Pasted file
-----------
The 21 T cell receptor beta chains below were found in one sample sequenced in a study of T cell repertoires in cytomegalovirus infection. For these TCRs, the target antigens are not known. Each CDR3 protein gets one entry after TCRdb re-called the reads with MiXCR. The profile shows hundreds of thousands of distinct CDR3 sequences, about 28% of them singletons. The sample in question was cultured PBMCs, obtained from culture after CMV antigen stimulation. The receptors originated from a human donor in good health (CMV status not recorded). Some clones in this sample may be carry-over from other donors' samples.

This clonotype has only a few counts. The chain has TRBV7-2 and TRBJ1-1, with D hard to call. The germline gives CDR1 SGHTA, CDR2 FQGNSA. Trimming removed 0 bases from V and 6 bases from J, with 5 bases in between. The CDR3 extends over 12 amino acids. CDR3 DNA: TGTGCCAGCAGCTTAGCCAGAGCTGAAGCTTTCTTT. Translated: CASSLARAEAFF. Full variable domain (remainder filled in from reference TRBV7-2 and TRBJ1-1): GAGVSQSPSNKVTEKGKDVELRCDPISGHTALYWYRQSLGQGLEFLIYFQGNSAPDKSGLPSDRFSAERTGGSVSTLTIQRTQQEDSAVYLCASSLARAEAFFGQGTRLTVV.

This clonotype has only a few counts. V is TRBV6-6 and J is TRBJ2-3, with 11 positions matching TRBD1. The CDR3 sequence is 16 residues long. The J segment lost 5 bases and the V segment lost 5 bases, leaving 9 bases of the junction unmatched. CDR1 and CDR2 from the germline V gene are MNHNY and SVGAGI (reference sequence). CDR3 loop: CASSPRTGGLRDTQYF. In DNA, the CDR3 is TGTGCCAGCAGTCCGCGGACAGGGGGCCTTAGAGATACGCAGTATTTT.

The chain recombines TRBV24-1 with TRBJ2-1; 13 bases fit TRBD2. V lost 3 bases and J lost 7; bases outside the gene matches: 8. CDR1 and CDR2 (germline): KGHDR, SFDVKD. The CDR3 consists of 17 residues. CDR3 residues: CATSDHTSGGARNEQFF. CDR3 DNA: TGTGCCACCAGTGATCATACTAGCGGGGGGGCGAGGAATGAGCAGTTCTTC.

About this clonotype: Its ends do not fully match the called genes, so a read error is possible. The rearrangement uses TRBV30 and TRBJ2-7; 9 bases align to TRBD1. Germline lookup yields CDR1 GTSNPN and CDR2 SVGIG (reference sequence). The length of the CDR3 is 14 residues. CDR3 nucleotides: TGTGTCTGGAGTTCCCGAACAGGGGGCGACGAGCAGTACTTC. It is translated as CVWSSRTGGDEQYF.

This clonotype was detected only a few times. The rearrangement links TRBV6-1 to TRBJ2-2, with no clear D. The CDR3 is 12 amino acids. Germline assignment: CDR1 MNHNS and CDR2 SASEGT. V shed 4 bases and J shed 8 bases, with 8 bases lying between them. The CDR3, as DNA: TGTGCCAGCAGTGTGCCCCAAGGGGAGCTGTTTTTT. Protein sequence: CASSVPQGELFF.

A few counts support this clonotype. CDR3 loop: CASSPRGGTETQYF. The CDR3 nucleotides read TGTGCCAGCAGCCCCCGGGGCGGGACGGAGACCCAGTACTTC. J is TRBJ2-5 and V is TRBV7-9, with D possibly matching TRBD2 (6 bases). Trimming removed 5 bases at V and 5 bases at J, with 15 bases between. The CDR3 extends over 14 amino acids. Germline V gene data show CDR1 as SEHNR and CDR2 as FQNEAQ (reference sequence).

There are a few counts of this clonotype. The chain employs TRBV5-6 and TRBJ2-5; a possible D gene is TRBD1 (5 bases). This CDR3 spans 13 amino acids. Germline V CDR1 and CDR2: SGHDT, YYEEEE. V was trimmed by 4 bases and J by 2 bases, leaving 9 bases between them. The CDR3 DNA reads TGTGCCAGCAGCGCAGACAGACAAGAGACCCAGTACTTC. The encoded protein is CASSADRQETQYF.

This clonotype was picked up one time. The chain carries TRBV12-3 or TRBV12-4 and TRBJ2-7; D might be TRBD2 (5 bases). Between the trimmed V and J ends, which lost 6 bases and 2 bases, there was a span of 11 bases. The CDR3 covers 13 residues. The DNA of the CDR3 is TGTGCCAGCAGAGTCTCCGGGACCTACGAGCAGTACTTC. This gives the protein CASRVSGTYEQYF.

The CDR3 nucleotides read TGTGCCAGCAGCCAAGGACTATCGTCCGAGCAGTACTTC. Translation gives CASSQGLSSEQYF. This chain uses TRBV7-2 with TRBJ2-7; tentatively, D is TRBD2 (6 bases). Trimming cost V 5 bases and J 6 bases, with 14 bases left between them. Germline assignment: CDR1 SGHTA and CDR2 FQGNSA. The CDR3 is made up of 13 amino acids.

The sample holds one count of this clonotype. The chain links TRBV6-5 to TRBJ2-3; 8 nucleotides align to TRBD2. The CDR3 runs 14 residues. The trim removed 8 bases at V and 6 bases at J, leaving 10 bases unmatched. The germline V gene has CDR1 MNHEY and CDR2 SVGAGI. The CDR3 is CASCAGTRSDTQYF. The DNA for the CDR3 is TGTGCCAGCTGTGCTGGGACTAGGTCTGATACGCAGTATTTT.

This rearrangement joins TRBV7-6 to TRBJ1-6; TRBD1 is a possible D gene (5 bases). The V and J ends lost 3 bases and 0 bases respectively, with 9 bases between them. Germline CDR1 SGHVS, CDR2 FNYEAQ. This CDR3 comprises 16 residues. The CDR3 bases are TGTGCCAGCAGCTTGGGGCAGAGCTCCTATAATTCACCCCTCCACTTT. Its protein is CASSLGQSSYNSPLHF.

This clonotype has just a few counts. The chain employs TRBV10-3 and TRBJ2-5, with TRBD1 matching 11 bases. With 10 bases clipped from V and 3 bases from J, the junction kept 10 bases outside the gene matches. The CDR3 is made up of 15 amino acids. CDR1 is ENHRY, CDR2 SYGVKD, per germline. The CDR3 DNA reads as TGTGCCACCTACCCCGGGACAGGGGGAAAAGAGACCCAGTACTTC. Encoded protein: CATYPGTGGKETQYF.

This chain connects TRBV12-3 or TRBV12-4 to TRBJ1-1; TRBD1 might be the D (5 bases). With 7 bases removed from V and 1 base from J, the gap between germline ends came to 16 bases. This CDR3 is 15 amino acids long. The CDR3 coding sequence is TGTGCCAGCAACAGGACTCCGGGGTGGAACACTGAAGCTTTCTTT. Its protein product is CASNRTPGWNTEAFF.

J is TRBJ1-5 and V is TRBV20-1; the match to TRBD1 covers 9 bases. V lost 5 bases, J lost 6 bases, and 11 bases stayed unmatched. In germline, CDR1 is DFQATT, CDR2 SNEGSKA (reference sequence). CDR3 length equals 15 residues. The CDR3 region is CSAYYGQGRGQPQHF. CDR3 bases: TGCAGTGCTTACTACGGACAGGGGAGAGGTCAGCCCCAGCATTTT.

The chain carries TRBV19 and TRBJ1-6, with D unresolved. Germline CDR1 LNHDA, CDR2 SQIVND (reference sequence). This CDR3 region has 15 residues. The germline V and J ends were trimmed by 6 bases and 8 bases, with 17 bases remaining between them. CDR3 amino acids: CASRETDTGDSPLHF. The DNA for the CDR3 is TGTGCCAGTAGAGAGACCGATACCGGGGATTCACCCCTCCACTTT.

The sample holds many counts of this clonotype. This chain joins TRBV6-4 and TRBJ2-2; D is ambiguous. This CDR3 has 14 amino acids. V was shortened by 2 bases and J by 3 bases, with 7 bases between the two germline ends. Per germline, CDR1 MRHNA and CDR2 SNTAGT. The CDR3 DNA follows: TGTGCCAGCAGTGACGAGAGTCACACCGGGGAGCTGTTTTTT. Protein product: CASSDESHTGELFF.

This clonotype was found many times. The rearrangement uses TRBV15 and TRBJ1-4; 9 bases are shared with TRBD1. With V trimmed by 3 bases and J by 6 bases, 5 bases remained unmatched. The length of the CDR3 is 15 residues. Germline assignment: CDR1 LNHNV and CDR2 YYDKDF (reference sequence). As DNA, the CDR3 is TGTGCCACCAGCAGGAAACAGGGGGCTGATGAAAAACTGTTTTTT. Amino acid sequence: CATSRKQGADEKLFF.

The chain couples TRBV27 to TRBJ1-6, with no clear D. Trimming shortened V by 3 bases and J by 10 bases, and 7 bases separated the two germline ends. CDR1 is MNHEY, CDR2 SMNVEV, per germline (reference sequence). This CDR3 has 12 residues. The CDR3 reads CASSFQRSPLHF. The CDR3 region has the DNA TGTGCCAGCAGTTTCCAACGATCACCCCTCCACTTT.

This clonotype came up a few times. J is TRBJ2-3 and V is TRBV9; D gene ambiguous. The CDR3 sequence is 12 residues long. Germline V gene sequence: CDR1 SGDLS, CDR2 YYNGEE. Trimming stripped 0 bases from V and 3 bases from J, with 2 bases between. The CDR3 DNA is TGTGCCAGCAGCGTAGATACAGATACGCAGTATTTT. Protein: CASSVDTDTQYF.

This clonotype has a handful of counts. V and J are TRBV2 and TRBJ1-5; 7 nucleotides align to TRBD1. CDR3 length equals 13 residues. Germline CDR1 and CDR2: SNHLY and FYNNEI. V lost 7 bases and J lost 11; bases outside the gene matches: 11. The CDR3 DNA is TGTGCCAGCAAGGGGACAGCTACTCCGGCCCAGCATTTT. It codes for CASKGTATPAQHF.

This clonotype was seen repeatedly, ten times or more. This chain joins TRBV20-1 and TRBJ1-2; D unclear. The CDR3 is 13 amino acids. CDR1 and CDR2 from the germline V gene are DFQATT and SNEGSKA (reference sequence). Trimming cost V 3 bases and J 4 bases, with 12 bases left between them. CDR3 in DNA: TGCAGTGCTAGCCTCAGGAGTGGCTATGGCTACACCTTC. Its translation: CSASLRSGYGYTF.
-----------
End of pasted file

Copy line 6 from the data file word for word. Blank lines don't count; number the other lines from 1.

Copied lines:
This clonotype was detected only a few times. The rearrangement links TRBV6-1 to TRBJ2-2, with no clear D. The CDR3 is 12 amino acids. Germline assignment: CDR1 MNHNS and CDR2 SASEGT. V shed 4 bases and J shed 8 bases, with 8 bases lying between them. The CDR3, as DNA: TGTGCCAGCAGTGTGCCCCAAGGGGAGCTGTTTTTT. Protein sequence: CASSVPQGELFF.